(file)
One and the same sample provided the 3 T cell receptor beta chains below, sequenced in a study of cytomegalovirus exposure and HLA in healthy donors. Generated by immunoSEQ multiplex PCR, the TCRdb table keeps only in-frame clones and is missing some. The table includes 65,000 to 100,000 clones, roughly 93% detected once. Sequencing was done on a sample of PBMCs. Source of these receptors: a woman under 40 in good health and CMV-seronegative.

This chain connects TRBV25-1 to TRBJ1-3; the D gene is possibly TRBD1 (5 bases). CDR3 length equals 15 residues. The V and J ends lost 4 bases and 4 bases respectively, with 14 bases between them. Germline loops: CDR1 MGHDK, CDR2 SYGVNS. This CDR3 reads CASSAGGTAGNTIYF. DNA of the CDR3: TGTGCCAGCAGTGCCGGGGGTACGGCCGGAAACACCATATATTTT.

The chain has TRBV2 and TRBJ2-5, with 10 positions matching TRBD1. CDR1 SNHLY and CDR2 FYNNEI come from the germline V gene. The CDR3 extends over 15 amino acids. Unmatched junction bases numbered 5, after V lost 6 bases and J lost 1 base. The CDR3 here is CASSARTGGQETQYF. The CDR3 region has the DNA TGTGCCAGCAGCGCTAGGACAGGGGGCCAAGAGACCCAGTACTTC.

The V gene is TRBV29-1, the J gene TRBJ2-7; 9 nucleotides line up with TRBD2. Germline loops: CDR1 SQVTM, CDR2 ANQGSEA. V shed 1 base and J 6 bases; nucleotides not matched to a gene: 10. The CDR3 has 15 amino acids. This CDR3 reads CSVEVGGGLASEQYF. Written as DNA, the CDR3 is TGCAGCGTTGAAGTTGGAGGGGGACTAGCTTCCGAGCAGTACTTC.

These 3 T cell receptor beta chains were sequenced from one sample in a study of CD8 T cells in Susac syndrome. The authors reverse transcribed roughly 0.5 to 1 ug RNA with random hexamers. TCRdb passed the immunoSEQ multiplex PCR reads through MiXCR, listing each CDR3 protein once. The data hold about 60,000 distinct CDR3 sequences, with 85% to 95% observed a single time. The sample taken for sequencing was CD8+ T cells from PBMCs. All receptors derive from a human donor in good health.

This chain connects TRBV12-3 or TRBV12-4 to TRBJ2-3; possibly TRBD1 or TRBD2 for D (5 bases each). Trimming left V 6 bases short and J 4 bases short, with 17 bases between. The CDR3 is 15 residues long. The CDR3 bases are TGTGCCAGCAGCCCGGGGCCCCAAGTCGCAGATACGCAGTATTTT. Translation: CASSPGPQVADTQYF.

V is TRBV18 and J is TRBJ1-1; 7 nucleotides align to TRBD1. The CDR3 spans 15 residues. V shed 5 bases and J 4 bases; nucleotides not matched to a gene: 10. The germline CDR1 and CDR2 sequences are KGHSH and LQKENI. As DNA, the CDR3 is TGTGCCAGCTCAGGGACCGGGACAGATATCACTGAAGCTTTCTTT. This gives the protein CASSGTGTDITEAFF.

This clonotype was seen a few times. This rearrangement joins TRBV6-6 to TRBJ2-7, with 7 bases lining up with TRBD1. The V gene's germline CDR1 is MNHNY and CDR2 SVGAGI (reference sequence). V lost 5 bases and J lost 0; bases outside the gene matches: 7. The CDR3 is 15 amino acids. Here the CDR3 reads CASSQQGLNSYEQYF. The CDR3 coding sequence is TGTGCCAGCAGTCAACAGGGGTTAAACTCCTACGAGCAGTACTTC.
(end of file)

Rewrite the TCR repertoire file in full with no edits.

One and the same sample provided the 3 T cell receptor beta chains below, sequenced in a study of cytomegalovirus exposure and HLA in healthy donors. Generated by immunoSEQ multiplex PCR, the TCRdb table keeps only in-frame clones and is missing some. The table includes 65,000 to 100,000 clones, roughly 93% detected once. Sequencing was done on a sample of PBMCs. Source of these receptors: a woman under 40 in good health and CMV-seronegative.

This chain connects TRBV25-1 to TRBJ1-3; the D gene is possibly TRBD1 (5 bases). CDR3 length equals 15 residues. The V and J ends lost 4 bases and 4 bases respectively, with 14 bases between them. Germline loops: CDR1 MGHDK, CDR2 SYGVNS. This CDR3 reads CASSAGGTAGNTIYF. DNA of the CDR3: TGTGCCAGCAGTGCCGGGGGTACGGCCGGAAACACCATATATTTT.

The chain has TRBV2 and TRBJ2-5, with 10 positions matching TRBD1. CDR1 SNHLY and CDR2 FYNNEI come from the germline V gene. The CDR3 extends over 15 amino acids. Unmatched junction bases numbered 5, after V lost 6 bases and J lost 1 base. The CDR3 here is CASSARTGGQETQYF. The CDR3 region has the DNA TGTGCCAGCAGCGCTAGGACAGGGGGCCAAGAGACCCAGTACTTC.

The V gene is TRBV29-1, the J gene TRBJ2-7; 9 nucleotides line up with TRBD2. Germline loops: CDR1 SQVTM, CDR2 ANQGSEA. V shed 1 base and J 6 bases; nucleotides not matched to a gene: 10. The CDR3 has 15 amino acids. This CDR3 reads CSVEVGGGLASEQYF. Written as DNA, the CDR3 is TGCAGCGTTGAAGTTGGAGGGGGACTAGCTTCCGAGCAGTACTTC.

These 3 T cell receptor beta chains were sequenced from one sample in a study of CD8 T cells in Susac syndrome. The authors reverse transcribed roughly 0.5 to 1 ug RNA with random hexamers. TCRdb passed the immunoSEQ multiplex PCR reads through MiXCR, listing each CDR3 protein once. The data hold about 60,000 distinct CDR3 sequences, with 85% to 95% observed a single time. The sample taken for sequencing was CD8+ T cells from PBMCs. All receptors derive from a human donor in good health.

This chain connects TRBV12-3 or TRBV12-4 to TRBJ2-3; possibly TRBD1 or TRBD2 for D (5 bases each). Trimming left V 6 bases short and J 4 bases short, with 17 bases between. The CDR3 is 15 residues long. The CDR3 bases are TGTGCCAGCAGCCCGGGGCCCCAAGTCGCAGATACGCAGTATTTT. Translation: CASSPGPQVADTQYF.

V is TRBV18 and J is TRBJ1-1; 7 nucleotides align to TRBD1. The CDR3 spans 15 residues. V shed 5 bases and J 4 bases; nucleotides not matched to a gene: 10. The germline CDR1 and CDR2 sequences are KGHSH and LQKENI. As DNA, the CDR3 is TGTGCCAGCTCAGGGACCGGGACAGATATCACTGAAGCTTTCTTT. This gives the protein CASSGTGTDITEAFF.

This clonotype was seen a few times. This rearrangement joins TRBV6-6 to TRBJ2-7, with 7 bases lining up with TRBD1. The V gene's germline CDR1 is MNHNY and CDR2 SVGAGI (reference sequence). V lost 5 bases and J lost 0; bases outside the gene matches: 7. The CDR3 is 15 amino acids. Here the CDR3 reads CASSQQGLNSYEQYF. The CDR3 coding sequence is TGTGCCAGCAGTCAACAGGGGTTAAACTCCTACGAGCAGTACTTC.